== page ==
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The weight of patriarchy? Gender obesity gaps in the Middle East and North Africa (MENA)

Costa-Font, Joan ORCID: 0000-0001-7174-7919 and Györi, Mario (2020) The weight of patriarchy? Gender obesity gaps in the Middle East and North Africa (MENA). Social Science and Medicine, 266. ISSN 0037-7856

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Identification Number: 10.1016/j.socscimed.2020.113353

Abstract

The worldwide obesity epidemic has impacted women more heavily than men. These gender-based differences are particularly pronounced in the Middle East and North Africa (MENA) region where gender obesity gaps on average exceed 10 percentage points. This paper examines one of the explanations, namely the role of female empowerment on gender gaps in obesity. We study the effect of several measures of female empowerment including female labor market participation on gender obesity gaps over a time span of 41 years (1975-2016) in a sample of 190 countries. We document that after controlling for a number relevant controls, gender obesity gaps are only associated to measures of female empowerment in the MENA region but that this is not true worldwide. We then use an instrumental variable approach in order to illustrate that the causality runs indeed from empowerment, proxy it by both labor market and political participation to gender obesity gaps and not vice versa. Our results reveal that a one percentage point increase in female labor market participation (female MPs in national parliament) predicts a 0.2 (0.09) percentage point decrease in gender gaps in obesity in the MENA region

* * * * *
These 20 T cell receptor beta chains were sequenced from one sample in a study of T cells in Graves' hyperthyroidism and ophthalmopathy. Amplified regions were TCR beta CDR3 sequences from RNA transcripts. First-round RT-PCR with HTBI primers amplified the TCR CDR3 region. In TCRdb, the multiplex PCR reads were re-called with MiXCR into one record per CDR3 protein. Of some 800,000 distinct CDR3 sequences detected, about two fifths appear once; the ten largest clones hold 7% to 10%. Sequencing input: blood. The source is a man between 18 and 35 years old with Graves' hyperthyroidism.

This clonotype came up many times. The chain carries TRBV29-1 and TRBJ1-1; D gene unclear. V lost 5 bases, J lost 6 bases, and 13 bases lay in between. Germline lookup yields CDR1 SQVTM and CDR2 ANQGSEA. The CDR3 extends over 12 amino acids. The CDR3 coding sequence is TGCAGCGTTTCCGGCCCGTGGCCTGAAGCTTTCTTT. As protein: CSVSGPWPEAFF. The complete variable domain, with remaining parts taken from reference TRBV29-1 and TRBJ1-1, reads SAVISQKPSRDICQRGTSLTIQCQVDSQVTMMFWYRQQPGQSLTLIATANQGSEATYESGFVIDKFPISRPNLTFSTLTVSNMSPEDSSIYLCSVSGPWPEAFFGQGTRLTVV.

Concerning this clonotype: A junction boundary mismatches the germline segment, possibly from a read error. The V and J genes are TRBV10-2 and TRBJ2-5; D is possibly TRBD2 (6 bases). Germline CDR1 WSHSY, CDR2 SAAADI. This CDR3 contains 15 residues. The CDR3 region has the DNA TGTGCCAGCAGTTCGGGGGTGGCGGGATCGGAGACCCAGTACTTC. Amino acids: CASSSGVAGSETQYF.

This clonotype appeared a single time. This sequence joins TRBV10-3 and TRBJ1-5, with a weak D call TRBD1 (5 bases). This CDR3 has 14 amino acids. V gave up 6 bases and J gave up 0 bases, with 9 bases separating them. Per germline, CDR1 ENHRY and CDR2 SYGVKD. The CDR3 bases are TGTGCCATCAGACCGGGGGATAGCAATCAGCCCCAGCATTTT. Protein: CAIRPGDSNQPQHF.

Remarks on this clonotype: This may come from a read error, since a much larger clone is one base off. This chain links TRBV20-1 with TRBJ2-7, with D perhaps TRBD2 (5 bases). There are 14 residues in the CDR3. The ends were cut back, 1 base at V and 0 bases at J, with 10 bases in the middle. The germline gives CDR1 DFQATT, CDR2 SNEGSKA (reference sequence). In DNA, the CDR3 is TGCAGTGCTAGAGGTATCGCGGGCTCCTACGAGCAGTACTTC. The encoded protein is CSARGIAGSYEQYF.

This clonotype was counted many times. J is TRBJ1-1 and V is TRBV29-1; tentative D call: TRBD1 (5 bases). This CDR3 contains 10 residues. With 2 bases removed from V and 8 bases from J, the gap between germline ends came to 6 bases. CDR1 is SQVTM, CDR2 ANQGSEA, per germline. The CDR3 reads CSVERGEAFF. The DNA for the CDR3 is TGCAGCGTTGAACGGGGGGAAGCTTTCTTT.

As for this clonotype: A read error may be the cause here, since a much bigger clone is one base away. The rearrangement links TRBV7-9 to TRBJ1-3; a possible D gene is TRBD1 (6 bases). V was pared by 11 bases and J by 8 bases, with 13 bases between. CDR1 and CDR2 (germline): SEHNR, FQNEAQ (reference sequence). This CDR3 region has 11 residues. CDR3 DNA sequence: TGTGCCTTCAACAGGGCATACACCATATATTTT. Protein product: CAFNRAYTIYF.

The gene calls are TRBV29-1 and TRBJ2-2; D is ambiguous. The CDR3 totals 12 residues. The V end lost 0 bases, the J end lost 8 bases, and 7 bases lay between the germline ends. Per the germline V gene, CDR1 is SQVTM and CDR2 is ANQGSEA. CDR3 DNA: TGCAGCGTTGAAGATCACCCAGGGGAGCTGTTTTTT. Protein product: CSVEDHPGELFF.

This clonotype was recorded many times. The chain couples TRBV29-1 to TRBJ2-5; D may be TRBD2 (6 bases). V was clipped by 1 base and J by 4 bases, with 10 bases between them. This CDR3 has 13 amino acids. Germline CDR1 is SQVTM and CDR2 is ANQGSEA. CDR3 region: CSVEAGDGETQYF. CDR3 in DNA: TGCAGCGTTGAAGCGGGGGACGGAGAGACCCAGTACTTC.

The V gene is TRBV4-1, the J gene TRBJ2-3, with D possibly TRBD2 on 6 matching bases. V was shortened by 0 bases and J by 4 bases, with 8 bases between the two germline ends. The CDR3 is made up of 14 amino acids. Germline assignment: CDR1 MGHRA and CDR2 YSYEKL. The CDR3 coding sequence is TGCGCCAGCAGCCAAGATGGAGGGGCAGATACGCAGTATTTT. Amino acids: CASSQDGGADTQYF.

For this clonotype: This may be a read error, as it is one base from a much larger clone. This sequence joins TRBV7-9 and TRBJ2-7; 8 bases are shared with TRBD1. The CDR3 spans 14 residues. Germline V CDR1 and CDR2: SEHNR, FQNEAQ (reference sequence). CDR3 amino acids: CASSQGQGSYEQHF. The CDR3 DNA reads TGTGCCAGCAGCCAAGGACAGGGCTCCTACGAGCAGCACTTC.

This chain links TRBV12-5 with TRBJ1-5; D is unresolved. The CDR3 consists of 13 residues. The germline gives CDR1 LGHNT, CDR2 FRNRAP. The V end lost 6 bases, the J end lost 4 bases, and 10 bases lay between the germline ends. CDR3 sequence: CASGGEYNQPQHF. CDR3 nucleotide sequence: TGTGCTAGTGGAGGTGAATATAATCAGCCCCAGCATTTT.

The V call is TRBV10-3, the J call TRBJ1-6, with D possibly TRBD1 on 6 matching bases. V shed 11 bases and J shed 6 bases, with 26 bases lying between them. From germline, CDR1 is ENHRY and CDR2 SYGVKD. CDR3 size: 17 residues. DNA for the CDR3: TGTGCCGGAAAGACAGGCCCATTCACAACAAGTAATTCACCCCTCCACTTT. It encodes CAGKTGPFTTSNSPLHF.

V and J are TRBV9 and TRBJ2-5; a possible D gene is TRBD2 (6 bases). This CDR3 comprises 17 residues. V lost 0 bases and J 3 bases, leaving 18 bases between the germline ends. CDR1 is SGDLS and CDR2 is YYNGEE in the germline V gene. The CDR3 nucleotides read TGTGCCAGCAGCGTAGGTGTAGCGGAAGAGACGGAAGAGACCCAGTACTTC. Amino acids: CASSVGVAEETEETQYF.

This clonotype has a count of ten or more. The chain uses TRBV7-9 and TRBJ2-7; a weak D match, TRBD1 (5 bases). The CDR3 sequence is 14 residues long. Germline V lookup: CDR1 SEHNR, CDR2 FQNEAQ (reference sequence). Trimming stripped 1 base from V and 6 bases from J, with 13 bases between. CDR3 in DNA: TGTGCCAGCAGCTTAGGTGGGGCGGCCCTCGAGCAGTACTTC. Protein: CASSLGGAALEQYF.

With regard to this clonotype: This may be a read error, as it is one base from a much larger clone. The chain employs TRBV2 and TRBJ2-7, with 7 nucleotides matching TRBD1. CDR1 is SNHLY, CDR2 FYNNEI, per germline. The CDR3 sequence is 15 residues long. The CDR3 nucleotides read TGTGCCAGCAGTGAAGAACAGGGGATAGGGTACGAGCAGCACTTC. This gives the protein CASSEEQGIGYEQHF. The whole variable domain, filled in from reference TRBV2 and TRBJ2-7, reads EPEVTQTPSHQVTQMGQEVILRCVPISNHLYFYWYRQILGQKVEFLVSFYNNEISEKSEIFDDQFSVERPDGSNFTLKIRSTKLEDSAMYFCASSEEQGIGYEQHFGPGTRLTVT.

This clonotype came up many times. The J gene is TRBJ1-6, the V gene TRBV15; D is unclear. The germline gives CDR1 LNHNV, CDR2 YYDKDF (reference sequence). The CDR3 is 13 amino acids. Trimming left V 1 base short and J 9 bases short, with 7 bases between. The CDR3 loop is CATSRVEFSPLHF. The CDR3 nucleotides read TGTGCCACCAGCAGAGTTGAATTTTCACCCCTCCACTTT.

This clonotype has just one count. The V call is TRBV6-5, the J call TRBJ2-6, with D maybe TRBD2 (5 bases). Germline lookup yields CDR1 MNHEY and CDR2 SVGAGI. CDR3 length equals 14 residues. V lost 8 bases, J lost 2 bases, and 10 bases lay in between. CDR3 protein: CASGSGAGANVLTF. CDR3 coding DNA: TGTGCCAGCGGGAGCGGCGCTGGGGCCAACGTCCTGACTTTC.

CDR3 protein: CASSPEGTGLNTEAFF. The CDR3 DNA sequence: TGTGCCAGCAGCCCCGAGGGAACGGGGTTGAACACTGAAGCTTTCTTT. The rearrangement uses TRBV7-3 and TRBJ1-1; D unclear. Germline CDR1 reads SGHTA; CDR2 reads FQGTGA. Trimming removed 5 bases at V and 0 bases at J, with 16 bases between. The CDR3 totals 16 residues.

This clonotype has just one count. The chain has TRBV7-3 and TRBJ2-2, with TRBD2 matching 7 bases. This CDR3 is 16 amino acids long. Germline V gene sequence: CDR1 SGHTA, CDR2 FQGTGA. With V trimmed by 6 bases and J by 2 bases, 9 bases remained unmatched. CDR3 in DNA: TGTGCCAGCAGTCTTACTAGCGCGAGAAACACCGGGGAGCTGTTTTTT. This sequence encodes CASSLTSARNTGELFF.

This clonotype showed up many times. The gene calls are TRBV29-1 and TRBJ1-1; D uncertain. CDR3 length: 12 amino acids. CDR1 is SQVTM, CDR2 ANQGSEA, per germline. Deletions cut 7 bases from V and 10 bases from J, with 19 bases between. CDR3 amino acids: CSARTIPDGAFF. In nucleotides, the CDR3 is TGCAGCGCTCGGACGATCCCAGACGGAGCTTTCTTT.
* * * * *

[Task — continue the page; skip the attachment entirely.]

Item Type: Article
Official URL: https://www.sciencedirect.com/journal/social-scien...
Additional Information: © 2020 Elsevier Ltd
Divisions: Health Policy
Subjects: R Medicine > RA Public aspects of medicine > RA0421 Public health. Hygiene. Preventive Medicine
H Social Sciences > HQ The family. Marriage. Woman
H Social Sciences > HN Social history and conditions. Social problems. Social reform
Date Deposited: 04 Sep 2020 17:45
Last Modified: 20 Sep 2021 04:09
URI: http://eprints.lse.ac.uk/id/eprint/106500

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